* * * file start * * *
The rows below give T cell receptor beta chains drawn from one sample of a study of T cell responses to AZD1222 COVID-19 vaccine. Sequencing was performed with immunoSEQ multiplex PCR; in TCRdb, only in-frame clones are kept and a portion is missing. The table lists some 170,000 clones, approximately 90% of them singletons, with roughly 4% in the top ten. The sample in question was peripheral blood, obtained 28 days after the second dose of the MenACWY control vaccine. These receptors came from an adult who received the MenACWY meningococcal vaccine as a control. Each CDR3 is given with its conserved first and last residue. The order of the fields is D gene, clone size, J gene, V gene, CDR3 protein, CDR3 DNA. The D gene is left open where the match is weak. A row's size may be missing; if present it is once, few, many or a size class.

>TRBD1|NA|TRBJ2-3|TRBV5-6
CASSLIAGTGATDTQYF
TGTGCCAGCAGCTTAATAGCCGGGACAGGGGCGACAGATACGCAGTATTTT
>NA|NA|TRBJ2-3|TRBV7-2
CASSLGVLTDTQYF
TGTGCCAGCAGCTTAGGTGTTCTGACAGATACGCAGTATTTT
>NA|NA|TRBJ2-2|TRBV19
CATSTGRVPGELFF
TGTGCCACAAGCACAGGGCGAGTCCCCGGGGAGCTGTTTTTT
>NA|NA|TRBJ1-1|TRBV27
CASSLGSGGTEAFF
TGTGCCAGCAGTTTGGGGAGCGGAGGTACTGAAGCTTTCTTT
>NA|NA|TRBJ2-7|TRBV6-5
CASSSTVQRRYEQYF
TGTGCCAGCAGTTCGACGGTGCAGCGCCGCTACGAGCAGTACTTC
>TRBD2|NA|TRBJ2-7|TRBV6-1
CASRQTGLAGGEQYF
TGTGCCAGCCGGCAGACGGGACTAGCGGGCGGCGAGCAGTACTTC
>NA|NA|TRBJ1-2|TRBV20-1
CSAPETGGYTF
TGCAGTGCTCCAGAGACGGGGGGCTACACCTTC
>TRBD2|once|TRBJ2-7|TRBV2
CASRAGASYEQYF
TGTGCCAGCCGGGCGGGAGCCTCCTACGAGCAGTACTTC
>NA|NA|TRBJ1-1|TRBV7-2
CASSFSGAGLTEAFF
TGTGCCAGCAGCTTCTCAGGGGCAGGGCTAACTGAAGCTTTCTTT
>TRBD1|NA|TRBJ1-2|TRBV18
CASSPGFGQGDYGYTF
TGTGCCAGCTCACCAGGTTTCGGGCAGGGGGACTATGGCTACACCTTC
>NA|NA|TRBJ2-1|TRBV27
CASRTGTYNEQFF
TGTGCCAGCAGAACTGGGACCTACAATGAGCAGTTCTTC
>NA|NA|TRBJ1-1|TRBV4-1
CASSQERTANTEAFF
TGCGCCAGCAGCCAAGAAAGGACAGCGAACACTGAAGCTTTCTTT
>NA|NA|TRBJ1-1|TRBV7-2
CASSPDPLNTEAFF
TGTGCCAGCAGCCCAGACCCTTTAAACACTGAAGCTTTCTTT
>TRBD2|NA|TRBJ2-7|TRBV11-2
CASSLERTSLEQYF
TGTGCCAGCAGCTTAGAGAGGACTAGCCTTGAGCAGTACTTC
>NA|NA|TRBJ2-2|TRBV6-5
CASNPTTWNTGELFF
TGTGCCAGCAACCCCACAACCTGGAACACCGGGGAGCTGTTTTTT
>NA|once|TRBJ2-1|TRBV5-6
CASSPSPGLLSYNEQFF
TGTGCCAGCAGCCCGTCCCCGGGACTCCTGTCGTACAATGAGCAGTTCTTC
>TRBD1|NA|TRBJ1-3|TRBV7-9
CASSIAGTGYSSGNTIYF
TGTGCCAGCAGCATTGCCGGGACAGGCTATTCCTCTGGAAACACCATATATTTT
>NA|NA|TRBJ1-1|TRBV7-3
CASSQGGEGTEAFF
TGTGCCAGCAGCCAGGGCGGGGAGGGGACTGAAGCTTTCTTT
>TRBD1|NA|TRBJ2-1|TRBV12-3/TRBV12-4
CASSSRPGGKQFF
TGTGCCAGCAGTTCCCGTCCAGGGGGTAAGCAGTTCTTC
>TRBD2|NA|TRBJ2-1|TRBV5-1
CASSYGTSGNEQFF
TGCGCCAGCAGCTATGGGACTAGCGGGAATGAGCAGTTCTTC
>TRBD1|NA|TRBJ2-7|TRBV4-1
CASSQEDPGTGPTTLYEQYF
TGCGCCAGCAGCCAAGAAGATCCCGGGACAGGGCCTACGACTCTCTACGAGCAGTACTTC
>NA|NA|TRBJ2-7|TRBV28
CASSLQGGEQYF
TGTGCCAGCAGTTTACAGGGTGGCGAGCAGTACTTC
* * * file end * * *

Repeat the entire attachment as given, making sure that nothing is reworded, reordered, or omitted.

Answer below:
The rows below give T cell receptor beta chains drawn from one sample of a study of T cell responses to AZD1222 COVID-19 vaccine. Sequencing was performed with immunoSEQ multiplex PCR; in TCRdb, only in-frame clones are kept and a portion is missing. The table lists some 170,000 clones, approximately 90% of them singletons, with roughly 4% in the top ten. The sample in question was peripheral blood, obtained 28 days after the second dose of the MenACWY control vaccine. These receptors came from an adult who received the MenACWY meningococcal vaccine as a control. Each CDR3 is given with its conserved first and last residue. The order of the fields is D gene, clone size, J gene, V gene, CDR3 protein, CDR3 DNA. The D gene is left open where the match is weak. A row's size may be missing; if present it is once, few, many or a size class.

>TRBD1|NA|TRBJ2-3|TRBV5-6
CASSLIAGTGATDTQYF
TGTGCCAGCAGCTTAATAGCCGGGACAGGGGCGACAGATACGCAGTATTTT
>NA|NA|TRBJ2-3|TRBV7-2
CASSLGVLTDTQYF
TGTGCCAGCAGCTTAGGTGTTCTGACAGATACGCAGTATTTT
>NA|NA|TRBJ2-2|TRBV19
CATSTGRVPGELFF
TGTGCCACAAGCACAGGGCGAGTCCCCGGGGAGCTGTTTTTT
>NA|NA|TRBJ1-1|TRBV27
CASSLGSGGTEAFF
TGTGCCAGCAGTTTGGGGAGCGGAGGTACTGAAGCTTTCTTT
>NA|NA|TRBJ2-7|TRBV6-5
CASSSTVQRRYEQYF
TGTGCCAGCAGTTCGACGGTGCAGCGCCGCTACGAGCAGTACTTC
>TRBD2|NA|TRBJ2-7|TRBV6-1
CASRQTGLAGGEQYF
TGTGCCAGCCGGCAGACGGGACTAGCGGGCGGCGAGCAGTACTTC
>NA|NA|TRBJ1-2|TRBV20-1
CSAPETGGYTF
TGCAGTGCTCCAGAGACGGGGGGCTACACCTTC
>TRBD2|once|TRBJ2-7|TRBV2
CASRAGASYEQYF
TGTGCCAGCCGGGCGGGAGCCTCCTACGAGCAGTACTTC
>NA|NA|TRBJ1-1|TRBV7-2
CASSFSGAGLTEAFF
TGTGCCAGCAGCTTCTCAGGGGCAGGGCTAACTGAAGCTTTCTTT
>TRBD1|NA|TRBJ1-2|TRBV18
CASSPGFGQGDYGYTF
TGTGCCAGCTCACCAGGTTTCGGGCAGGGGGACTATGGCTACACCTTC
>NA|NA|TRBJ2-1|TRBV27
CASRTGTYNEQFF
TGTGCCAGCAGAACTGGGACCTACAATGAGCAGTTCTTC
>NA|NA|TRBJ1-1|TRBV4-1
CASSQERTANTEAFF
TGCGCCAGCAGCCAAGAAAGGACAGCGAACACTGAAGCTTTCTTT
>NA|NA|TRBJ1-1|TRBV7-2
CASSPDPLNTEAFF
TGTGCCAGCAGCCCAGACCCTTTAAACACTGAAGCTTTCTTT
>TRBD2|NA|TRBJ2-7|TRBV11-2
CASSLERTSLEQYF
TGTGCCAGCAGCTTAGAGAGGACTAGCCTTGAGCAGTACTTC
>NA|NA|TRBJ2-2|TRBV6-5
CASNPTTWNTGELFF
TGTGCCAGCAACCCCACAACCTGGAACACCGGGGAGCTGTTTTTT
>NA|once|TRBJ2-1|TRBV5-6
CASSPSPGLLSYNEQFF
TGTGCCAGCAGCCCGTCCCCGGGACTCCTGTCGTACAATGAGCAGTTCTTC
>TRBD1|NA|TRBJ1-3|TRBV7-9
CASSIAGTGYSSGNTIYF
TGTGCCAGCAGCATTGCCGGGACAGGCTATTCCTCTGGAAACACCATATATTTT
>NA|NA|TRBJ1-1|TRBV7-3
CASSQGGEGTEAFF
TGTGCCAGCAGCCAGGGCGGGGAGGGGACTGAAGCTTTCTTT
>TRBD1|NA|TRBJ2-1|TRBV12-3/TRBV12-4
CASSSRPGGKQFF
TGTGCCAGCAGTTCCCGTCCAGGGGGTAAGCAGTTCTTC
>TRBD2|NA|TRBJ2-1|TRBV5-1
CASSYGTSGNEQFF
TGCGCCAGCAGCTATGGGACTAGCGGGAATGAGCAGTTCTTC
>TRBD1|NA|TRBJ2-7|TRBV4-1
CASSQEDPGTGPTTLYEQYF
TGCGCCAGCAGCCAAGAAGATCCCGGGACAGGGCCTACGACTCTCTACGAGCAGTACTTC
>NA|NA|TRBJ2-7|TRBV28
CASSLQGGEQYF
TGTGCCAGCAGTTTACAGGGTGGCGAGCAGTACTTC